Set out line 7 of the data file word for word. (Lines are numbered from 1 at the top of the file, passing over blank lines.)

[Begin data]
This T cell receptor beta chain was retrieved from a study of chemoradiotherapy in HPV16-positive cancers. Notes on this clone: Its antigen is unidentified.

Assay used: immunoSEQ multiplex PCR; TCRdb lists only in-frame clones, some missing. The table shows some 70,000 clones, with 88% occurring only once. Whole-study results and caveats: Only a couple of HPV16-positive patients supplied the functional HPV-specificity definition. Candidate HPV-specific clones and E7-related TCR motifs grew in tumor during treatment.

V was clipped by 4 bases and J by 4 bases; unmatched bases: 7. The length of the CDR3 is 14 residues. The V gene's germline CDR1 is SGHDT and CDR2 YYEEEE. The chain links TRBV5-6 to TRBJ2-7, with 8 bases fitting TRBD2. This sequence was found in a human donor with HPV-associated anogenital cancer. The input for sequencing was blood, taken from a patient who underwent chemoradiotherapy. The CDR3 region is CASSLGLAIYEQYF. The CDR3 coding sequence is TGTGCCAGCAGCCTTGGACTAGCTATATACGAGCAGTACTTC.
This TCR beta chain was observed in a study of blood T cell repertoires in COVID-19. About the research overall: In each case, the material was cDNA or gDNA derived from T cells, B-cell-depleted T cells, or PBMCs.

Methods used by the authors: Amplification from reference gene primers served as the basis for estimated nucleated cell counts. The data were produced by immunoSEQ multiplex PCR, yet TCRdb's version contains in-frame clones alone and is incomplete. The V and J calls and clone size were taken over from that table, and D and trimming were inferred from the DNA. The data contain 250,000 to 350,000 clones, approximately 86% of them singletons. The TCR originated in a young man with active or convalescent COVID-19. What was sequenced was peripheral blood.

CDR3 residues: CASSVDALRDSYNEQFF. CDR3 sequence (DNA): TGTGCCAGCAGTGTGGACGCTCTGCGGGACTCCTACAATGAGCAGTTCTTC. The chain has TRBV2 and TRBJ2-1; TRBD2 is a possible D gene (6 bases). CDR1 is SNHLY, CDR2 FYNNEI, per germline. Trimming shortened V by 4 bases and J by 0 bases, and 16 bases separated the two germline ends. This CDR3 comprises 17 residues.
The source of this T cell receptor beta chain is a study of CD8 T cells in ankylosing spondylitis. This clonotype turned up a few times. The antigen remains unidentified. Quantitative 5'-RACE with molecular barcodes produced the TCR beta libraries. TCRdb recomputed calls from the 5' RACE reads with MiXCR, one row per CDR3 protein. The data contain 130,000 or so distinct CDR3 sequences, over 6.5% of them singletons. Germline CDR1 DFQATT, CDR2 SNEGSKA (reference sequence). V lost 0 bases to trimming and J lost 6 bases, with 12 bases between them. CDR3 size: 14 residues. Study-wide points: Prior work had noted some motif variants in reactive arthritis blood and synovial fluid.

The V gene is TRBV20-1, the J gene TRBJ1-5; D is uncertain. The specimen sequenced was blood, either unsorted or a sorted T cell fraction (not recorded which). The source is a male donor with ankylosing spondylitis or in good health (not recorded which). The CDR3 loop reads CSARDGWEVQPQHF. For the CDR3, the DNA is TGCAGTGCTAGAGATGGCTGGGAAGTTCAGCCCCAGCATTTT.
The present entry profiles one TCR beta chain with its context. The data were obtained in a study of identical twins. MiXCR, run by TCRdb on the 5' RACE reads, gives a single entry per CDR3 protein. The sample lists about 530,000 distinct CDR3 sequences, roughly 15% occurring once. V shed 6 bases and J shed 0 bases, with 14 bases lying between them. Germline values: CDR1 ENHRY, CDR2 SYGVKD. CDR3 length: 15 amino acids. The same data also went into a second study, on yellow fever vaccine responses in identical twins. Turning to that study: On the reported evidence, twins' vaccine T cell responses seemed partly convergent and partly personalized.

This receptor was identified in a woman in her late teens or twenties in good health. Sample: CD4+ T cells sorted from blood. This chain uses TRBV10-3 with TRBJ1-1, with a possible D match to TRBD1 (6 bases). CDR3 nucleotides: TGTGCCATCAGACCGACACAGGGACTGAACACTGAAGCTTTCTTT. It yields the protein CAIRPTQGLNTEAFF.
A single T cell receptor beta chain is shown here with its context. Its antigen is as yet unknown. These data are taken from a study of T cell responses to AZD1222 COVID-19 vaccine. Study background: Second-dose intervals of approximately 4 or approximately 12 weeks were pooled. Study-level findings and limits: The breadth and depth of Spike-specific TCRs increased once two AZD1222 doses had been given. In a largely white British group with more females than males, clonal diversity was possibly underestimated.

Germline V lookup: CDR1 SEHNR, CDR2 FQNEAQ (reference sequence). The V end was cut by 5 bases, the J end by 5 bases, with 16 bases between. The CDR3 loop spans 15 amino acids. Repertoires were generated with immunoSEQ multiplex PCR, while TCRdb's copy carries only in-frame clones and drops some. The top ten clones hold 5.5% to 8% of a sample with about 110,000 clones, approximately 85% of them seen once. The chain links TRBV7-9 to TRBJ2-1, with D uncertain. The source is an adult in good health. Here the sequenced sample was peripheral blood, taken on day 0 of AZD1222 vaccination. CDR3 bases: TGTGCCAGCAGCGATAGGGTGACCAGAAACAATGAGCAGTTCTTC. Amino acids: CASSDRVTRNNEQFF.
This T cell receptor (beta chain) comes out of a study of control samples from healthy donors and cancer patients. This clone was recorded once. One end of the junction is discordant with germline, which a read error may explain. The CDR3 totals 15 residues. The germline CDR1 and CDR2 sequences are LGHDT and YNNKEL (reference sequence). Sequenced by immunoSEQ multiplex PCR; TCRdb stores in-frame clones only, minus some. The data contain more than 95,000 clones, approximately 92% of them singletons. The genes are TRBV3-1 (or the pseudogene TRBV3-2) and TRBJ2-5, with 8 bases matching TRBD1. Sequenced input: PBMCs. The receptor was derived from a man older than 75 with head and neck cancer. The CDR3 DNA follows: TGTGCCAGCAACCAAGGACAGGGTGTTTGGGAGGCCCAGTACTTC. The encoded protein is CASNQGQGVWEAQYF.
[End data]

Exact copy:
The source of this T cell receptor beta chain is a study of CD8 T cells in ankylosing spondylitis. This clonotype turned up a few times. The antigen remains unidentified. Quantitative 5'-RACE with molecular barcodes produced the TCR beta libraries. TCRdb recomputed calls from the 5' RACE reads with MiXCR, one row per CDR3 protein. The data contain 130,000 or so distinct CDR3 sequences, over 6.5% of them singletons. Germline CDR1 DFQATT, CDR2 SNEGSKA (reference sequence). V lost 0 bases to trimming and J lost 6 bases, with 12 bases between them. CDR3 size: 14 residues. Study-wide points: Prior work had noted some motif variants in reactive arthritis blood and synovial fluid.